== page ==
About ADHD

AD(H)D stands for Attention Deficit Hyper Disorder, and it is a neurodevelopmental condition which has a big impact on those who have it. It is diagnosed by a doctor and it can affect both adults and children.

ADHD diagram photo

Characteristics of ADHD

The below are the list of characteristics which are used to officially diagnose ADHD. It’s important to know that this is not an exhaustive list due to the way these characteristics interact with each other. Meaning that people may display one characteristic more than others, while also displaying not another. The hyperactivity/ impulsive characteristics may also not be present because someone may just have ADD, which is Attention Deficit Disorder.

Inattentive symptoms

  • Often fails to give close attention to details or makes careless mistakes in schoolwork, at work, or with other activities
  • Often has trouble holding attention on tasks or play activities
  • Often does not seem to listen when spoken to directly
  • Often does not follow through on instructions and fails to finish schoolwork, chores, or duties in the workplace (e.g., loses focus, side-tracked)
  • Often has trouble organizing tasks and activities
  • Often avoids, dislikes, or is reluctant to do tasks that require mental effort over a long period of time (such as schoolwork or homework)
  • Often loses things necessary for tasks and activities (e.g. school materials, pencils, books, tools, wallets, keys, paperwork, eyeglasses, mobile telephones)
  • Is often easily distracted
  • Is often forgetful in daily activities

Hyperactive/ Impulsive Symptoms

  • Squirms when seated or fidgets with feet/hands
  • Marked restlessness that is difficult to control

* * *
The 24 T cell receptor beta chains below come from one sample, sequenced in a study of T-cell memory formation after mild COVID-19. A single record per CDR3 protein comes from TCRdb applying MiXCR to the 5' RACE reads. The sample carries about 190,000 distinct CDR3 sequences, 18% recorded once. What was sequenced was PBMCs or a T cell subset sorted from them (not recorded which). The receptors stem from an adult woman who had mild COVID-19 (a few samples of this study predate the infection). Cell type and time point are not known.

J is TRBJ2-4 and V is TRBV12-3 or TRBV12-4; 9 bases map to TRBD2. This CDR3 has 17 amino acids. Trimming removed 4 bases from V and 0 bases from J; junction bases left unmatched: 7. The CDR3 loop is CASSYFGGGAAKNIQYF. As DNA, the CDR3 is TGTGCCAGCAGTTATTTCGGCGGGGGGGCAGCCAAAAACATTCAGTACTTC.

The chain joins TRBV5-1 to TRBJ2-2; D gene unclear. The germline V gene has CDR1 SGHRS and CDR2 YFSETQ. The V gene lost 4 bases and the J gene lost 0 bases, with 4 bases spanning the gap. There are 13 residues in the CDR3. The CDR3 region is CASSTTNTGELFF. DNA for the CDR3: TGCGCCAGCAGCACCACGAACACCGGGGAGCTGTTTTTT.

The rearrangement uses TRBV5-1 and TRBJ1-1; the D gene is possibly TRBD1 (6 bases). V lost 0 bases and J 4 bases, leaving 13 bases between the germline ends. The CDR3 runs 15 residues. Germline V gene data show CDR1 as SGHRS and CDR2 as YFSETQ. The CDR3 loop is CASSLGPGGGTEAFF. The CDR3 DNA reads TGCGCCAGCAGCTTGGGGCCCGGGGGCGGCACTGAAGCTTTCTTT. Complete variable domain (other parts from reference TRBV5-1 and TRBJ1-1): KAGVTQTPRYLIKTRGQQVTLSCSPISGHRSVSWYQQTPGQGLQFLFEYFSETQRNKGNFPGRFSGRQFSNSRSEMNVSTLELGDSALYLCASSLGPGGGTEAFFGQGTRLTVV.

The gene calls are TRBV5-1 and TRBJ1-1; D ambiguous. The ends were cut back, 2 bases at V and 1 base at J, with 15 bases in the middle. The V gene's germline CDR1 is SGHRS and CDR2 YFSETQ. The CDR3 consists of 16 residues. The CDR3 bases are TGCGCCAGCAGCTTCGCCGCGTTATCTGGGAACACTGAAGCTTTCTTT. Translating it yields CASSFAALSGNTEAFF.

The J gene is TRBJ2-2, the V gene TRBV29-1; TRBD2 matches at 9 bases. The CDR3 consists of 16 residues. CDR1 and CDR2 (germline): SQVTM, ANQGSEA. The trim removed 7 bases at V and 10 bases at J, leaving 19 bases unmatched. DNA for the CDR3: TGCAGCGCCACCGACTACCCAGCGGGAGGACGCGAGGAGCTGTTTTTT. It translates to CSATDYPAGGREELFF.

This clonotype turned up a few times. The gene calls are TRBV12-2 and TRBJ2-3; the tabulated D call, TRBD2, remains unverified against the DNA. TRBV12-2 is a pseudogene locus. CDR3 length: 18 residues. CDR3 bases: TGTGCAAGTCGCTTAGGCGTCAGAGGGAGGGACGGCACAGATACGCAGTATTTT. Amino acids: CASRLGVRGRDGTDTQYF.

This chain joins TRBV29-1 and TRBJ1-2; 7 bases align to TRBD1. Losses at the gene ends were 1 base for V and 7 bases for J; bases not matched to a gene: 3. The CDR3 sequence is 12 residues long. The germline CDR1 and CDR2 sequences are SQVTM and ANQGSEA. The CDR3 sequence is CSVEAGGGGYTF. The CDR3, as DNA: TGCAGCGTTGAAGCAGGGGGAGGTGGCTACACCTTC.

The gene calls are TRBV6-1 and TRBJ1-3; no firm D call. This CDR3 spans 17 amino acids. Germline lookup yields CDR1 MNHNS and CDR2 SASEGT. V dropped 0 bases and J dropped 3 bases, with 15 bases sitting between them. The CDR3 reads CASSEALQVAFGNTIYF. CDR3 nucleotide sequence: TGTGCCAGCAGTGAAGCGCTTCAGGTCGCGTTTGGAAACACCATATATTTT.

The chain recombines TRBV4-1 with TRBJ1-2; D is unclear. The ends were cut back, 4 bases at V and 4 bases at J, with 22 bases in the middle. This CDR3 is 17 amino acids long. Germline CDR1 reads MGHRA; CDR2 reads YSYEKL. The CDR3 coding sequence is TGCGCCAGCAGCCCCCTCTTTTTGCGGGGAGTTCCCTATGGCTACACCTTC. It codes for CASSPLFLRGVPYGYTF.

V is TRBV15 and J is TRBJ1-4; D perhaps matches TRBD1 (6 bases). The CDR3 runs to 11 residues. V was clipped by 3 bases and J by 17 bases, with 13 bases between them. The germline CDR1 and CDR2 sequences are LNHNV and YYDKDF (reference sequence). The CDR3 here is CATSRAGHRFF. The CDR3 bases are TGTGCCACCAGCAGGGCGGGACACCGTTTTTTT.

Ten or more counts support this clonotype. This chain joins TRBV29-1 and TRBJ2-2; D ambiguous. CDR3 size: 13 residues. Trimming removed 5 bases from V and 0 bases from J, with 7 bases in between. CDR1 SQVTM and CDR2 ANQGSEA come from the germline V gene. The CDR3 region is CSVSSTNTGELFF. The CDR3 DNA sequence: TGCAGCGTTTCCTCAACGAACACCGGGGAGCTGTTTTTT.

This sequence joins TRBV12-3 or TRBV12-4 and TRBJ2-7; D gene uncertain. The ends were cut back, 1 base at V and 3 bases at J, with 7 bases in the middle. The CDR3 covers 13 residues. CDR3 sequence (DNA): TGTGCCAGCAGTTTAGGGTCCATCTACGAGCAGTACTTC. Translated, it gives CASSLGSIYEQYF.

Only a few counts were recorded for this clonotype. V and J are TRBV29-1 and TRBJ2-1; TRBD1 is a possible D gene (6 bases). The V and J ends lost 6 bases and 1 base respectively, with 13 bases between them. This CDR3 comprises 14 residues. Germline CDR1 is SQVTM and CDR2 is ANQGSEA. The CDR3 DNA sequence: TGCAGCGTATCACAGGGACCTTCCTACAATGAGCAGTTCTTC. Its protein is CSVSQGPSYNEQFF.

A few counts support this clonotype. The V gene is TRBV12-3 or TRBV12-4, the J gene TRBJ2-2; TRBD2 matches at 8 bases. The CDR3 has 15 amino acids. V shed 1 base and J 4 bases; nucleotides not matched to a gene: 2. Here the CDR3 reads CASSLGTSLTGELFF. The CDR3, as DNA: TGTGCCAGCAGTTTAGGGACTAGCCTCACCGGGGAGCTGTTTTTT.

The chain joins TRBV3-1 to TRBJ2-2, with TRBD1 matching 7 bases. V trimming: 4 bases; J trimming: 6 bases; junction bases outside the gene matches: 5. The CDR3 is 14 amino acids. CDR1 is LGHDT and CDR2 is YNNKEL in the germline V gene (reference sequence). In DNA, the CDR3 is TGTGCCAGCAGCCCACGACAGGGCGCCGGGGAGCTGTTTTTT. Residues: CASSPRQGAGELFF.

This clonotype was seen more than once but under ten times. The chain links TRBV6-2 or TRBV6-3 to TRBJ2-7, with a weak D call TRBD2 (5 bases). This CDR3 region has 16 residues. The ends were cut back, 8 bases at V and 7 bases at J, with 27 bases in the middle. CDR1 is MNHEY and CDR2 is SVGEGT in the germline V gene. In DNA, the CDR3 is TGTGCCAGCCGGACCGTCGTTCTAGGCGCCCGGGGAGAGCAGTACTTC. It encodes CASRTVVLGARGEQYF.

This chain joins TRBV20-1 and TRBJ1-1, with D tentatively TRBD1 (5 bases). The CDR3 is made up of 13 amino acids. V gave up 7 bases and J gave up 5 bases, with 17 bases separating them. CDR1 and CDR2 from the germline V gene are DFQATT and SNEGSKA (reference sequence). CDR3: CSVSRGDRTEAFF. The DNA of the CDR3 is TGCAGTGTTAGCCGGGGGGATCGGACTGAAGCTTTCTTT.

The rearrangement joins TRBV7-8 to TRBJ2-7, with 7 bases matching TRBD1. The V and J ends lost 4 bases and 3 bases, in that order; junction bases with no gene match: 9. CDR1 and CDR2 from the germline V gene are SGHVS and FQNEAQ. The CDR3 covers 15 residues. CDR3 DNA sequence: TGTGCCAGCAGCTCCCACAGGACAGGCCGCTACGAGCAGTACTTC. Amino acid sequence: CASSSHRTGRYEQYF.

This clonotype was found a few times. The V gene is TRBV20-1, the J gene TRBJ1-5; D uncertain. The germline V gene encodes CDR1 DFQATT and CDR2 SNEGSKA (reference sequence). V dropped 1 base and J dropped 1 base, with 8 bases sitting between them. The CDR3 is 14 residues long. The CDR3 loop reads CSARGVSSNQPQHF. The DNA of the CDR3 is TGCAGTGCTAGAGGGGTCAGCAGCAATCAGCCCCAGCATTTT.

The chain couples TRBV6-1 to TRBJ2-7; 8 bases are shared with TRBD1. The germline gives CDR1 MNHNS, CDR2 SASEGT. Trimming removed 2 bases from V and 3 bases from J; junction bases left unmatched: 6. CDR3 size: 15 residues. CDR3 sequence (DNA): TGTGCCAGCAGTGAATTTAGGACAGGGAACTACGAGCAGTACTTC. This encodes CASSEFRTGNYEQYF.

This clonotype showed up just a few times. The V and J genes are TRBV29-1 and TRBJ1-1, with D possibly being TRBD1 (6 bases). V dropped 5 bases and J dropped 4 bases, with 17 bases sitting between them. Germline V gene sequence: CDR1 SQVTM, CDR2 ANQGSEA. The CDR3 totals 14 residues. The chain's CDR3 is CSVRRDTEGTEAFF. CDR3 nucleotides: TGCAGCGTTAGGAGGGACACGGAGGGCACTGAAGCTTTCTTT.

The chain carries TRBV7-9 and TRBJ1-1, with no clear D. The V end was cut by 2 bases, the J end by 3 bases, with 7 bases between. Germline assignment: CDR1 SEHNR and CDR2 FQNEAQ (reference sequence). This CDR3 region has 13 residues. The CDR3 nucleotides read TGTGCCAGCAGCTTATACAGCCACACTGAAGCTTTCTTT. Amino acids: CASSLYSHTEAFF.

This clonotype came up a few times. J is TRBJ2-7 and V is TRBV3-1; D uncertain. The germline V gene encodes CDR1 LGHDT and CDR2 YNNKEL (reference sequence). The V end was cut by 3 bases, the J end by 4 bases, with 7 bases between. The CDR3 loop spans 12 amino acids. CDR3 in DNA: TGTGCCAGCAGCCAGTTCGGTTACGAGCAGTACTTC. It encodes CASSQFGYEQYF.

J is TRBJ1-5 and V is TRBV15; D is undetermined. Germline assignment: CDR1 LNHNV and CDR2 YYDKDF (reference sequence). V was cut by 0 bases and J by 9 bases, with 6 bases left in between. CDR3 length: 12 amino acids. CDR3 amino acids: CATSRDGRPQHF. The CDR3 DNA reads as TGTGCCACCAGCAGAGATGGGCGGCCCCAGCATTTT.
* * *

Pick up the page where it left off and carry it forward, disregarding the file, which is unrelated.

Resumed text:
• Appears to be driven by “a motor” or is often “on the go”
  • Lacks ability to play and engage in leisure activities in a quiet manner
  • Incapable of staying seated in class
  • Overly talkative
  • Difficulty waiting turn
  • Interrupts or intrudes into conversations and activities of others
  • Blurts out answers before questions completed

Treatment and Support for ADHD

Medication is the most commonly known and used treatment to treat ADHD/ ADD. This is especially true for children with ADHD, who have to function in a formalised learning environment. However, some adults may choose not to take medication or medicate their child due to personal reasons and this is completely fine. Sadly, the issue is there is not a lot of support for ADHD outside medication, except for Cognitive behaviour therapy, which some find too invasive. There are support groups, but not everyone can access them, which is why this website continues to campaign for more support in various forms.

There is not one universally accepted answer amongst professionals on what causes ADHD, though the general consensus is that it is hereditary. This means that it is passed from parents to their children. However, there are some professionals such as the renowned physician Gabor Mate who attributes ADHD to trauma and lack of attachment. Whilst there is no evidence to support his theory, there is no denying the link between the shared characteristics between ADHD and trauma.

If you think you recognise the characteristics of ADHD or ADD in yourself, your first port of call would be to discuss this with your GP/ doctor who can give you more information about the referral process in your area for adults. One thing to note is that unfortunately the waiting times for a diagnosis in some areas can take years and some people prefer to go private in the hopes of speeding this up.

If you think that your child may be having ADHD, it’s slightly more complicated in obtaining a referral due to the postcode lottery currently in place the UK (this means different areas have different processes). However, your first port of call would be your child’s school SENCO (Special Educational Needs Co-Ordinator), who will be able to tell you if it is them or the doctor that needs to make a referral. Unfortunately, some SENCOs may not help you pursue a diagnosis, at which point you would be best checking out your local child development centre to see what information they could give you.


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